Squeezed shoppers played safe with their credit cards at Christmas rather than spending big on the High Street, Bank of England figures show.
Consumers paid back nearly as much as they borrowed on credit cards in December – the key month for Christmas trading.
Some £92m more was borrowed than repaid, the lowest level of any month since September 2014, the data shows.
Concerns still remain that some people are being stretched beyond their means.
Separate figures published on Tuesday show that personal insolvencies owing to unmanageable debt hit a seven-year high in 2018.
Christmas was tough for some retailers. The British Retail Consortium said it had been the worst Christmas for retailers in 10 years.
The Bank of England’s seasonally adjusted figures show that £72bn remains outstanding on the UK’s credit cards, but that balance only rose slightly in December.
The Bank described credit card borrowing as “particularly weak” during the month.
There was no evidence that consumers had thrown their credit cards around in November, during discounting events such as Black Friday. That month £348m more was borrowed than repaid, but that was no more than the average for the final six months of the year.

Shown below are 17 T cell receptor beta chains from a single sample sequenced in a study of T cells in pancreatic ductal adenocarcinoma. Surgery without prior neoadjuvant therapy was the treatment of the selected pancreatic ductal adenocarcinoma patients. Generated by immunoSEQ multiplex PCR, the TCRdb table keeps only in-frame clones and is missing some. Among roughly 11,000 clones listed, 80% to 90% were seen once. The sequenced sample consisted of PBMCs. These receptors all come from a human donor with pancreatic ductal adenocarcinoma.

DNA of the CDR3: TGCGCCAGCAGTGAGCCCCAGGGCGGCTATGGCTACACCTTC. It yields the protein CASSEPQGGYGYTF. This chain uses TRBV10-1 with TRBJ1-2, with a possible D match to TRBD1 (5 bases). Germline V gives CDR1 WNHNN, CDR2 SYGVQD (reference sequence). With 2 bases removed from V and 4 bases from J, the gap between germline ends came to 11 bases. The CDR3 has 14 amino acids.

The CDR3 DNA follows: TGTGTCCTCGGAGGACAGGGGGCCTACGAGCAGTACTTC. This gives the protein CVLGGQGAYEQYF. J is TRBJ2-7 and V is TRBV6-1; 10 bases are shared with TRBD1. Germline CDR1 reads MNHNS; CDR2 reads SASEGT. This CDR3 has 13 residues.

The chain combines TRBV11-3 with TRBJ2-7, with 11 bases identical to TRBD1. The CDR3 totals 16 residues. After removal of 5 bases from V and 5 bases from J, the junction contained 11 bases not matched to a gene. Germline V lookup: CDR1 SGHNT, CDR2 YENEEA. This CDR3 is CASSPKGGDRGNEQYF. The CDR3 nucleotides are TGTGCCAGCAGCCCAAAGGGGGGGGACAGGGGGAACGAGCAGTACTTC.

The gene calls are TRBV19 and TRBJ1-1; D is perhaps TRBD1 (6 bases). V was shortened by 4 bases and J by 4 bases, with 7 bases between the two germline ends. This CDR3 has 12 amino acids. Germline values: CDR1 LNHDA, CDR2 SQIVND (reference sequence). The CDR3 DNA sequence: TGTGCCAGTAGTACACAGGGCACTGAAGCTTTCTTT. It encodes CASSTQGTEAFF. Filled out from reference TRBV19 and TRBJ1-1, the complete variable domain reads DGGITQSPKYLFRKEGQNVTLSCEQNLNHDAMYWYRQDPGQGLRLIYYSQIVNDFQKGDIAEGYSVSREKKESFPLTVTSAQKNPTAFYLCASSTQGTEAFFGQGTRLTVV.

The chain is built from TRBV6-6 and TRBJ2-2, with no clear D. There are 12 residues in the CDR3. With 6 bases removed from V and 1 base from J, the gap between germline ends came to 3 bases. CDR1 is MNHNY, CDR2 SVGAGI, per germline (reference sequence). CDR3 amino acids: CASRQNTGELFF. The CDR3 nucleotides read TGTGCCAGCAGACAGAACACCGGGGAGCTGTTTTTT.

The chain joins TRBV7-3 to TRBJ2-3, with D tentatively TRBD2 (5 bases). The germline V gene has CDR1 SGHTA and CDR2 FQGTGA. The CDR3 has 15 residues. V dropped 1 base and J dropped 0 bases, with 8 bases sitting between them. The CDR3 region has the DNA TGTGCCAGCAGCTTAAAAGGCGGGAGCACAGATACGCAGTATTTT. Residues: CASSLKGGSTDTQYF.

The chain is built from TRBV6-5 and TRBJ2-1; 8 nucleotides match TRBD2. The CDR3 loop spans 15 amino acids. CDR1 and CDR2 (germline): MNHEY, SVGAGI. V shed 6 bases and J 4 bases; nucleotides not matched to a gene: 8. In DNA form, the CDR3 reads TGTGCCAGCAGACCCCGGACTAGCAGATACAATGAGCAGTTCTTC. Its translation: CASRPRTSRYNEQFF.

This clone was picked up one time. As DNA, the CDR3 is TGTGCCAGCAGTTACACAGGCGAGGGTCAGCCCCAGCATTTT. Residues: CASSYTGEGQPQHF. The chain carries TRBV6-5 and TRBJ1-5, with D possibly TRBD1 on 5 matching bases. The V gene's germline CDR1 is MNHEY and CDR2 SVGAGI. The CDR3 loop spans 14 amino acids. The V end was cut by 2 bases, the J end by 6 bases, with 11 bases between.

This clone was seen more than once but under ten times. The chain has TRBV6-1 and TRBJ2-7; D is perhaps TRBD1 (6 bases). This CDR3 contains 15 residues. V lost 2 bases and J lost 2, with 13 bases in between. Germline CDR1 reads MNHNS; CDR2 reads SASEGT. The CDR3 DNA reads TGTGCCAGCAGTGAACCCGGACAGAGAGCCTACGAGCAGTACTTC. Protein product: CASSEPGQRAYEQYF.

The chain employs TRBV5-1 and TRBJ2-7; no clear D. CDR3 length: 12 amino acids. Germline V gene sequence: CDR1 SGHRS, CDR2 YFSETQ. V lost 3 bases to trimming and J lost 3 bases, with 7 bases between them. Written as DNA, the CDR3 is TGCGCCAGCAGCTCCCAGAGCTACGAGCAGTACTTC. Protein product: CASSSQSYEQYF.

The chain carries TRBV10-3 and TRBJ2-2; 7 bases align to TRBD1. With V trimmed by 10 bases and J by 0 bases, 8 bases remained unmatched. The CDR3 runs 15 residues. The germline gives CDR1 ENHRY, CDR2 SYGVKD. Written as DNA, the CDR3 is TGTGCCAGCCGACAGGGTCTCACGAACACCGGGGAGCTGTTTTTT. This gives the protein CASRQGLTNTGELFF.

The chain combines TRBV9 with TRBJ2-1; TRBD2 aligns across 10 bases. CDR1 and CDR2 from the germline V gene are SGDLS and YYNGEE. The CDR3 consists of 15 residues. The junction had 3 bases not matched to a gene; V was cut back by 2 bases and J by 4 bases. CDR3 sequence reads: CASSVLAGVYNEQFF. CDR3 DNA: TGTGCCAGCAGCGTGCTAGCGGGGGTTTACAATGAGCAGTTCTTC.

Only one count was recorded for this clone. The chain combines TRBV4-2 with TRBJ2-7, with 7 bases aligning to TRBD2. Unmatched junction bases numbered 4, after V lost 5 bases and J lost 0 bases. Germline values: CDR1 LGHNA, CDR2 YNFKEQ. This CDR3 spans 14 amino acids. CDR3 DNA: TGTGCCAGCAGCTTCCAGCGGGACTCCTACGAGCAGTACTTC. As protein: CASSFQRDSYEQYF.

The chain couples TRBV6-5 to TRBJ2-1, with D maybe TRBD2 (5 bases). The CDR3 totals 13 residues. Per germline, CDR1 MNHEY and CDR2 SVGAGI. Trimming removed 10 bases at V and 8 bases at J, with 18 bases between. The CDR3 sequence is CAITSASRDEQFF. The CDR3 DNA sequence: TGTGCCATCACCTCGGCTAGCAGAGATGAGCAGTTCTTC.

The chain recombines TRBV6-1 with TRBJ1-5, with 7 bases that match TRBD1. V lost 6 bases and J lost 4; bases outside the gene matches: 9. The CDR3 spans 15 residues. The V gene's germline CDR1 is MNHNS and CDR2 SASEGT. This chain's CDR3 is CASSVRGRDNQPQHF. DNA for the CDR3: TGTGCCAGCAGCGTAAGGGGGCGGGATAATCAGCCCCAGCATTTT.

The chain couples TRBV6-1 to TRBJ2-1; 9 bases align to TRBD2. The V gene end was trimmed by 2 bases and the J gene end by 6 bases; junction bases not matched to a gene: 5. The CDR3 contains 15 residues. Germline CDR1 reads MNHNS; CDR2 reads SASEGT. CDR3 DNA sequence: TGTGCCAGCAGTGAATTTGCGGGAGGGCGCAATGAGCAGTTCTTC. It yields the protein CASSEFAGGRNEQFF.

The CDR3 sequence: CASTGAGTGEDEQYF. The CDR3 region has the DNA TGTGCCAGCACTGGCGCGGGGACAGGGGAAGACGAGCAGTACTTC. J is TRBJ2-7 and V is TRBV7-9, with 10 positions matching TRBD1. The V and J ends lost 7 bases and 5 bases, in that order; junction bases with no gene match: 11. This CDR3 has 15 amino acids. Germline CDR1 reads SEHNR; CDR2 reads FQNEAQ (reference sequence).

All this suggests they did not spend a lot on cards at Christmas, with the intention of paying back over the course of 2019.
General consumer borrowing, which includes loans, overdrafts and credit cards continued to grow but the rate of increase has slowed.
The annual growth rate stood at 6.6% in December, much lower than the double-digit growth seen in the second half of 2016 and first half of 2017.
Back then, there was pressure on the Bank to act, and lenders have become more stringent on how they lend money to individuals.